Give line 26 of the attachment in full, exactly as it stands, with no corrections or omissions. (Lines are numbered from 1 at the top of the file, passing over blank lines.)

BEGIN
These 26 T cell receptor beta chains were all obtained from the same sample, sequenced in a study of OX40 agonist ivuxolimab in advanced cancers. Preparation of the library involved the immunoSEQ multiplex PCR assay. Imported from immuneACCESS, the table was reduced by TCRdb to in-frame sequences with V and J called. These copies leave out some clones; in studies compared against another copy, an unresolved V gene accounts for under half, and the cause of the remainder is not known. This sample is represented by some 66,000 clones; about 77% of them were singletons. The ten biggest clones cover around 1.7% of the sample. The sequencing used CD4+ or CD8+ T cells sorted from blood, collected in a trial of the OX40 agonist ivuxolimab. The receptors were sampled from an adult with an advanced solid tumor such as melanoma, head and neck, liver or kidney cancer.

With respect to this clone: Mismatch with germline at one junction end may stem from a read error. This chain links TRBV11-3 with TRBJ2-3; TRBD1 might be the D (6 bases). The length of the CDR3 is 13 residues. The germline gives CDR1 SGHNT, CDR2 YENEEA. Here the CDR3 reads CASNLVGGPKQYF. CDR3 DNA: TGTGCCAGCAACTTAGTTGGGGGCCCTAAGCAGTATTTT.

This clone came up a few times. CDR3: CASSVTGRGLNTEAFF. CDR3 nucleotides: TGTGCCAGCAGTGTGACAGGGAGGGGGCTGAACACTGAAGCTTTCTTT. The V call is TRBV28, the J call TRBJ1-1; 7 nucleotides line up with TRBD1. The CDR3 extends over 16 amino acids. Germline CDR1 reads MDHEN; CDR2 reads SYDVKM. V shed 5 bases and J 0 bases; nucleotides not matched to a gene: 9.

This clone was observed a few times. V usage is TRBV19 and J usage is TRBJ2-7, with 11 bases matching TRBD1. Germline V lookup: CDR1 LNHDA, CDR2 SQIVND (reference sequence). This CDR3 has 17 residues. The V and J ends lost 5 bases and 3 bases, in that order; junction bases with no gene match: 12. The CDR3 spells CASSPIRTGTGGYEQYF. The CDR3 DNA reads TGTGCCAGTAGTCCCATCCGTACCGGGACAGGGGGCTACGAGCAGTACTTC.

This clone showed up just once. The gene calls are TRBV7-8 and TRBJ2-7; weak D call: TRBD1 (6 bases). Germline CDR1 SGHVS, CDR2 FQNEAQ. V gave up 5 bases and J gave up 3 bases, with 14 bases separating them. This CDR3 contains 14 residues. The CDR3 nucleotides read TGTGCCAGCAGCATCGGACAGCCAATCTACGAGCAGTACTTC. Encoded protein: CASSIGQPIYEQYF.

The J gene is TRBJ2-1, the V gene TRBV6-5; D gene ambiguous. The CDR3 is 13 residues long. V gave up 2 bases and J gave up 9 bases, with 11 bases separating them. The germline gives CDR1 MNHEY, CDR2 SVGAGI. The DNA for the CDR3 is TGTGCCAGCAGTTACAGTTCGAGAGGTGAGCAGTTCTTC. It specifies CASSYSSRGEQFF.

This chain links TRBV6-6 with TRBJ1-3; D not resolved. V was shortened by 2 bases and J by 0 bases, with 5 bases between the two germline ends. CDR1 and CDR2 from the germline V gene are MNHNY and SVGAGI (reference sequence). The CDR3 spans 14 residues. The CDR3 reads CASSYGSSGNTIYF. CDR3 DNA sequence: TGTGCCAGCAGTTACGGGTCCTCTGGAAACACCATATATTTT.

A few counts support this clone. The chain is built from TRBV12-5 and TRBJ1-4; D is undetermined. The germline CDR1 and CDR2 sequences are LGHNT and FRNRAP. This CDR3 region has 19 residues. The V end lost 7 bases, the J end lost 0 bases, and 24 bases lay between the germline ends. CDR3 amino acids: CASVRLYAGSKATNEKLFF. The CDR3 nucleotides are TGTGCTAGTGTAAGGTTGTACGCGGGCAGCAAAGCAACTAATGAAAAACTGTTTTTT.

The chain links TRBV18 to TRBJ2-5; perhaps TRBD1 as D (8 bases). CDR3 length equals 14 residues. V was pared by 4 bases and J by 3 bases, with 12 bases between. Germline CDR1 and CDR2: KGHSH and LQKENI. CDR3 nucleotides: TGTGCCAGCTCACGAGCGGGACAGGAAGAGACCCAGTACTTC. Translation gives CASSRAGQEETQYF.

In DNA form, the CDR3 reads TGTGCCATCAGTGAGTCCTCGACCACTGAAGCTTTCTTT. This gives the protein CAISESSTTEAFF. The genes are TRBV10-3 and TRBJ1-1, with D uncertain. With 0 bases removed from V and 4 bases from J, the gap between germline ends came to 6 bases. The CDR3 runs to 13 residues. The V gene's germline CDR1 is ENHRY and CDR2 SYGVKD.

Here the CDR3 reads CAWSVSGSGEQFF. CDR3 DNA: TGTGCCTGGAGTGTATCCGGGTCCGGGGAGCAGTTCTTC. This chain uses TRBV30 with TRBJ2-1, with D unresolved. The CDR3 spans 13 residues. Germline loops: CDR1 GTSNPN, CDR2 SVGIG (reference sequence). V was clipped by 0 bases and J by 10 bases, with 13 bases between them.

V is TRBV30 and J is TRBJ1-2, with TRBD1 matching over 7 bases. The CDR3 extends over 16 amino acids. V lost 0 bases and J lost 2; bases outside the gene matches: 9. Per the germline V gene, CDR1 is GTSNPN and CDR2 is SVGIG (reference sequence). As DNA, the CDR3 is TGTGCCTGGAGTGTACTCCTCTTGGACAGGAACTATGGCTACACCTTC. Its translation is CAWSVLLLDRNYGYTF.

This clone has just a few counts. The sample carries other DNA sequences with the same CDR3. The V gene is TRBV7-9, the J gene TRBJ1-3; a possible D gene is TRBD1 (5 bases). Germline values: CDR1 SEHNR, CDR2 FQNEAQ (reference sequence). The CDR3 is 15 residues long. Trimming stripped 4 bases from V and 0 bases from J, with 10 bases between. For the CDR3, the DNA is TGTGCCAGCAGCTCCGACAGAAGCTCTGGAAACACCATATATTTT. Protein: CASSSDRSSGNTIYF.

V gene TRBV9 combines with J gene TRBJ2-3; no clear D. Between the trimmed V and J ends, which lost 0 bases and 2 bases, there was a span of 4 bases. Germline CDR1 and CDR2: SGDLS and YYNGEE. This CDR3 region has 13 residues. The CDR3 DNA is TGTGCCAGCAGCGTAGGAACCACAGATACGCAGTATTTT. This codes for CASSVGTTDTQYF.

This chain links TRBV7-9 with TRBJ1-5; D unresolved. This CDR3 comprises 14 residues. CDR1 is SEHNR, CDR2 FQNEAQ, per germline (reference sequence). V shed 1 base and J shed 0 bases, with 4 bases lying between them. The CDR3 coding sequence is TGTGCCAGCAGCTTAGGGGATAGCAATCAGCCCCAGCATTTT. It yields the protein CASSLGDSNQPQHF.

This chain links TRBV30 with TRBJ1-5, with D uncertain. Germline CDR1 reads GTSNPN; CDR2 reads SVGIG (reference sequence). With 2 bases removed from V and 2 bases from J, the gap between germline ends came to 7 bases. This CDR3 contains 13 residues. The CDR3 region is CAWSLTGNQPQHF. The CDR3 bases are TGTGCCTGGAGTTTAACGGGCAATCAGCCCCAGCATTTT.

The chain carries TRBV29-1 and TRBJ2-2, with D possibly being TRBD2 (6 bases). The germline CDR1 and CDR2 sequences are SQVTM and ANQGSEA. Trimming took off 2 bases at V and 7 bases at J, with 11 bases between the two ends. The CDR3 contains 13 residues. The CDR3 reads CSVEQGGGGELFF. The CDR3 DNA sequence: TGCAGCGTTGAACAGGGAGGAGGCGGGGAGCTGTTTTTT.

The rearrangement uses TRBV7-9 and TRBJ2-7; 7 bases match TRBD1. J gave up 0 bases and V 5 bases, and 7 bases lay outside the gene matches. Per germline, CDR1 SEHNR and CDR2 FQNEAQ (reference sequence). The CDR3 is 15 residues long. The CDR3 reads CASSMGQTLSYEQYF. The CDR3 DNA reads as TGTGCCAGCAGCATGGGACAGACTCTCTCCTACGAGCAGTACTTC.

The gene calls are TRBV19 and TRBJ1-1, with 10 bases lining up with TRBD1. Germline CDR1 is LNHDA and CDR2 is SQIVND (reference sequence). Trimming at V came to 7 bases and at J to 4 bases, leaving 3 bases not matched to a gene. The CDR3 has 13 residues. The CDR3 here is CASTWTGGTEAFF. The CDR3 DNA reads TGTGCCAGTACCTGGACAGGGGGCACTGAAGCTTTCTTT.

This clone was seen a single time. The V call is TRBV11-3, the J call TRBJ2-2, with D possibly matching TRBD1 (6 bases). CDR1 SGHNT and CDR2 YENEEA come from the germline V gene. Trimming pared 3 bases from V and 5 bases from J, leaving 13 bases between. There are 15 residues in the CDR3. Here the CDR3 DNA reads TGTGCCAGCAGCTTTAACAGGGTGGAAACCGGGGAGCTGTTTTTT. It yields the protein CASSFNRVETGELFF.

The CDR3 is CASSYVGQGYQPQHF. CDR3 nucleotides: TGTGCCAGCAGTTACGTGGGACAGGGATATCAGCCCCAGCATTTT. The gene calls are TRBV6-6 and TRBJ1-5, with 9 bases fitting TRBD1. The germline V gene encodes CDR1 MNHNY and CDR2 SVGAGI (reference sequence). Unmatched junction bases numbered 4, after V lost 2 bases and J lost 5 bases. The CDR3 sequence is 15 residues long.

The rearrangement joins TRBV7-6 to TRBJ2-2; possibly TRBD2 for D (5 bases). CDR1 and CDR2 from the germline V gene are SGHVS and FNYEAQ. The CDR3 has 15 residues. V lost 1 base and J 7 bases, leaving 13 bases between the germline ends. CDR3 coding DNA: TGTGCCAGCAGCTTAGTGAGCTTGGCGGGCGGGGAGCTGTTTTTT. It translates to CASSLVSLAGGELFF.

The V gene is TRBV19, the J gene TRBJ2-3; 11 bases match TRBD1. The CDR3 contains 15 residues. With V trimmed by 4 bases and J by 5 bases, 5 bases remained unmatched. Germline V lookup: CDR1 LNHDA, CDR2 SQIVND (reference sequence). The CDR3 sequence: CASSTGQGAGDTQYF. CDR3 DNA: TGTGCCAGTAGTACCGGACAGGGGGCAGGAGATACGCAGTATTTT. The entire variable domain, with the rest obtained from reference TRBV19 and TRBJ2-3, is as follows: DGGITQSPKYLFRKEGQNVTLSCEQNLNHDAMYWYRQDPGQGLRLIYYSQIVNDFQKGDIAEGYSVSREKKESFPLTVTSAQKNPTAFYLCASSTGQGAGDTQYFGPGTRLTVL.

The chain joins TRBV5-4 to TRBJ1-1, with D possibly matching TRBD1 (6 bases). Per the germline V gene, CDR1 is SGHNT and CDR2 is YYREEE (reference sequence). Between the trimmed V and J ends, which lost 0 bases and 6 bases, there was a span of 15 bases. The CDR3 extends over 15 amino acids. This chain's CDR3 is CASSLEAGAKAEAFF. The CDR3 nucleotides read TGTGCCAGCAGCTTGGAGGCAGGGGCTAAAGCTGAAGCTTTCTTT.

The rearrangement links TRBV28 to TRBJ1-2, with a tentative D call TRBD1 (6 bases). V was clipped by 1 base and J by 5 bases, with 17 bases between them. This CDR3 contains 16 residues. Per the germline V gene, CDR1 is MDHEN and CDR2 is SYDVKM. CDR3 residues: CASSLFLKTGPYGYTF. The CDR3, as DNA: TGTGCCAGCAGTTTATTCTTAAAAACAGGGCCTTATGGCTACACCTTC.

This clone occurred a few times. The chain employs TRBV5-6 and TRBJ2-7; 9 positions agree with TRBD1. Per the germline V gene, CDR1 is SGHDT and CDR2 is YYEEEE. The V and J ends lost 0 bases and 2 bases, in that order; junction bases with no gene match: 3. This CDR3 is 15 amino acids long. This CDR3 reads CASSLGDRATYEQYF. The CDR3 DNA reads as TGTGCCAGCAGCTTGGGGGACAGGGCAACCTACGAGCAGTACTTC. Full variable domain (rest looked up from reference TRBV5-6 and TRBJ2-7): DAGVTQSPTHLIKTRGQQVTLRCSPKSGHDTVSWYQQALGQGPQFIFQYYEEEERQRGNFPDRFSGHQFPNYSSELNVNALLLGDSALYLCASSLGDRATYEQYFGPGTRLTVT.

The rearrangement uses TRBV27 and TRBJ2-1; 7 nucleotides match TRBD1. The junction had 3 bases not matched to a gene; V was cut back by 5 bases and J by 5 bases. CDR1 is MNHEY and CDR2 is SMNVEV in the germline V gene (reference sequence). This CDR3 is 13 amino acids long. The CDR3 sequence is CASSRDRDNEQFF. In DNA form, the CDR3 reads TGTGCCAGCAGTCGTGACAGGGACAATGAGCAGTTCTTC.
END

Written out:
This clone occurred a few times. The chain employs TRBV5-6 and TRBJ2-7; 9 positions agree with TRBD1. Per the germline V gene, CDR1 is SGHDT and CDR2 is YYEEEE. The V and J ends lost 0 bases and 2 bases, in that order; junction bases with no gene match: 3. This CDR3 is 15 amino acids long. This CDR3 reads CASSLGDRATYEQYF. The CDR3 DNA reads as TGTGCCAGCAGCTTGGGGGACAGGGCAACCTACGAGCAGTACTTC. Full variable domain (rest looked up from reference TRBV5-6 and TRBJ2-7): DAGVTQSPTHLIKTRGQQVTLRCSPKSGHDTVSWYQQALGQGPQFIFQYYEEEERQRGNFPDRFSGHQFPNYSSELNVNALLLGDSALYLCASSLGDRATYEQYFGPGTRLTVT.